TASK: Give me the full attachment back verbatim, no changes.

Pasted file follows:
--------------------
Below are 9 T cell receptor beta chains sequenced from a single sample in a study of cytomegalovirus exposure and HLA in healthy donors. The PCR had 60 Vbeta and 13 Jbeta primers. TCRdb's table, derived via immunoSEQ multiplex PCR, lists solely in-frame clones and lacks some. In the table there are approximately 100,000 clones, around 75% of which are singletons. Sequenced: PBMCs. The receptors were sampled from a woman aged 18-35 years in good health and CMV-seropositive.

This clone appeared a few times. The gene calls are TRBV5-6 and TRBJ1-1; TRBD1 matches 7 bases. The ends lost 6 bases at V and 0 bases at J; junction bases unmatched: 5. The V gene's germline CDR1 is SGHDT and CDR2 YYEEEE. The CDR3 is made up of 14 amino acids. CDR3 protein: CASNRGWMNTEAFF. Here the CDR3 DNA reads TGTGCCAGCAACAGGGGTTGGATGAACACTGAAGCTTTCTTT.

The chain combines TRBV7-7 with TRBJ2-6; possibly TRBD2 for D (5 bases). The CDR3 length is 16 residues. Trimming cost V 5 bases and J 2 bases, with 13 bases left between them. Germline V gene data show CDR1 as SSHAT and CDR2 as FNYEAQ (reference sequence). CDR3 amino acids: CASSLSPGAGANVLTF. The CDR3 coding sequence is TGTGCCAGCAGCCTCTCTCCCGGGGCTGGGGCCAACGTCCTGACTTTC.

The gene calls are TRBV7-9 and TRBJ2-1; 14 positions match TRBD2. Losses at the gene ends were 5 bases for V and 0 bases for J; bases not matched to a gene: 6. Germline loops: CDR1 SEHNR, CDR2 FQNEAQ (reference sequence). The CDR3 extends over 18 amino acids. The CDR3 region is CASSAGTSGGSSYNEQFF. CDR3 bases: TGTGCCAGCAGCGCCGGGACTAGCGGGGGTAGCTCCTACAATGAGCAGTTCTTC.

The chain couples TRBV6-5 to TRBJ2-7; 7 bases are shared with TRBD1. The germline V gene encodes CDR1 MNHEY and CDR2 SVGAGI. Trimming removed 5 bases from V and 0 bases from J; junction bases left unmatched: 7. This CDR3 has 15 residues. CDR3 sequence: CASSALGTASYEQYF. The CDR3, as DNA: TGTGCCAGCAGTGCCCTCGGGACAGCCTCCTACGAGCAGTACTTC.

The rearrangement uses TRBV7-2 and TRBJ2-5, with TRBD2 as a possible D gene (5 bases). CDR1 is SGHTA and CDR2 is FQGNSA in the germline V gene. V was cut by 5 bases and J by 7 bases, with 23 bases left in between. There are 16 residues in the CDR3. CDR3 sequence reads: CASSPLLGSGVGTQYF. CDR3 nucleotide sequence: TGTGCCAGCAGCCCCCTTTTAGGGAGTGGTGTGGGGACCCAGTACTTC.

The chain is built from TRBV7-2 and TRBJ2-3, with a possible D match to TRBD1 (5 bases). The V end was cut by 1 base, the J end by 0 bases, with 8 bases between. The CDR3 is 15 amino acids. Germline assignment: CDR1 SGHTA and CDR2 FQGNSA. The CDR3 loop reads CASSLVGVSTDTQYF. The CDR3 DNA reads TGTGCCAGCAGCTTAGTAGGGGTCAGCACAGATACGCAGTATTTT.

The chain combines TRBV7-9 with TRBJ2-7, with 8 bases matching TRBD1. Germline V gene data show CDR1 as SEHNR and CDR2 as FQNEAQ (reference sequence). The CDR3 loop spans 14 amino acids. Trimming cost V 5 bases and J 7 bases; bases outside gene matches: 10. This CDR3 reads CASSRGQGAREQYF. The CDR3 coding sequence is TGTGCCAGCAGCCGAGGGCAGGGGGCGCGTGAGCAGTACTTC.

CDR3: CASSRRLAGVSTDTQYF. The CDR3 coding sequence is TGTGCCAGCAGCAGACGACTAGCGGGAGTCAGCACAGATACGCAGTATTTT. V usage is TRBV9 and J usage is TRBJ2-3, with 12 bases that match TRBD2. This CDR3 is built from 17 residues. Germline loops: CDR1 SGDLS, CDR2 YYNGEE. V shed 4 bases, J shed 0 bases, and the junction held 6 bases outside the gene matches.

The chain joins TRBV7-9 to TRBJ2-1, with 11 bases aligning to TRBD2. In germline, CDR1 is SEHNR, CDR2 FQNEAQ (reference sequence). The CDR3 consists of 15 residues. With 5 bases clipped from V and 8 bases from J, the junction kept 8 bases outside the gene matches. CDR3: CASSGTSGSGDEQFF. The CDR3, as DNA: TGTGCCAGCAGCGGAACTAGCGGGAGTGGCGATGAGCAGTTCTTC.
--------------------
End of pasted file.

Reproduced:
Below are 9 T cell receptor beta chains sequenced from a single sample in a study of cytomegalovirus exposure and HLA in healthy donors. The PCR had 60 Vbeta and 13 Jbeta primers. TCRdb's table, derived via immunoSEQ multiplex PCR, lists solely in-frame clones and lacks some. In the table there are approximately 100,000 clones, around 75% of which are singletons. Sequenced: PBMCs. The receptors were sampled from a woman aged 18-35 years in good health and CMV-seropositive.

This clone appeared a few times. The gene calls are TRBV5-6 and TRBJ1-1; TRBD1 matches 7 bases. The ends lost 6 bases at V and 0 bases at J; junction bases unmatched: 5. The V gene's germline CDR1 is SGHDT and CDR2 YYEEEE. The CDR3 is made up of 14 amino acids. CDR3 protein: CASNRGWMNTEAFF. Here the CDR3 DNA reads TGTGCCAGCAACAGGGGTTGGATGAACACTGAAGCTTTCTTT.

The chain combines TRBV7-7 with TRBJ2-6; possibly TRBD2 for D (5 bases). The CDR3 length is 16 residues. Trimming cost V 5 bases and J 2 bases, with 13 bases left between them. Germline V gene data show CDR1 as SSHAT and CDR2 as FNYEAQ (reference sequence). CDR3 amino acids: CASSLSPGAGANVLTF. The CDR3 coding sequence is TGTGCCAGCAGCCTCTCTCCCGGGGCTGGGGCCAACGTCCTGACTTTC.

The gene calls are TRBV7-9 and TRBJ2-1; 14 positions match TRBD2. Losses at the gene ends were 5 bases for V and 0 bases for J; bases not matched to a gene: 6. Germline loops: CDR1 SEHNR, CDR2 FQNEAQ (reference sequence). The CDR3 extends over 18 amino acids. The CDR3 region is CASSAGTSGGSSYNEQFF. CDR3 bases: TGTGCCAGCAGCGCCGGGACTAGCGGGGGTAGCTCCTACAATGAGCAGTTCTTC.

The chain couples TRBV6-5 to TRBJ2-7; 7 bases are shared with TRBD1. The germline V gene encodes CDR1 MNHEY and CDR2 SVGAGI. Trimming removed 5 bases from V and 0 bases from J; junction bases left unmatched: 7. This CDR3 has 15 residues. CDR3 sequence: CASSALGTASYEQYF. The CDR3, as DNA: TGTGCCAGCAGTGCCCTCGGGACAGCCTCCTACGAGCAGTACTTC.

The rearrangement uses TRBV7-2 and TRBJ2-5, with TRBD2 as a possible D gene (5 bases). CDR1 is SGHTA and CDR2 is FQGNSA in the germline V gene. V was cut by 5 bases and J by 7 bases, with 23 bases left in between. There are 16 residues in the CDR3. CDR3 sequence reads: CASSPLLGSGVGTQYF. CDR3 nucleotide sequence: TGTGCCAGCAGCCCCCTTTTAGGGAGTGGTGTGGGGACCCAGTACTTC.

The chain is built from TRBV7-2 and TRBJ2-3, with a possible D match to TRBD1 (5 bases). The V end was cut by 1 base, the J end by 0 bases, with 8 bases between. The CDR3 is 15 amino acids. Germline assignment: CDR1 SGHTA and CDR2 FQGNSA. The CDR3 loop reads CASSLVGVSTDTQYF. The CDR3 DNA reads TGTGCCAGCAGCTTAGTAGGGGTCAGCACAGATACGCAGTATTTT.

The chain combines TRBV7-9 with TRBJ2-7, with 8 bases matching TRBD1. Germline V gene data show CDR1 as SEHNR and CDR2 as FQNEAQ (reference sequence). The CDR3 loop spans 14 amino acids. Trimming cost V 5 bases and J 7 bases; bases outside gene matches: 10. This CDR3 reads CASSRGQGAREQYF. The CDR3 coding sequence is TGTGCCAGCAGCCGAGGGCAGGGGGCGCGTGAGCAGTACTTC.

CDR3: CASSRRLAGVSTDTQYF. The CDR3 coding sequence is TGTGCCAGCAGCAGACGACTAGCGGGAGTCAGCACAGATACGCAGTATTTT. V usage is TRBV9 and J usage is TRBJ2-3, with 12 bases that match TRBD2. This CDR3 is built from 17 residues. Germline loops: CDR1 SGDLS, CDR2 YYNGEE. V shed 4 bases, J shed 0 bases, and the junction held 6 bases outside the gene matches.

The chain joins TRBV7-9 to TRBJ2-1, with 11 bases aligning to TRBD2. In germline, CDR1 is SEHNR, CDR2 FQNEAQ (reference sequence). The CDR3 consists of 15 residues. With 5 bases clipped from V and 8 bases from J, the junction kept 8 bases outside the gene matches. CDR3: CASSGTSGSGDEQFF. The CDR3, as DNA: TGTGCCAGCAGCGGAACTAGCGGGAGTGGCGATGAGCAGTTCTTC.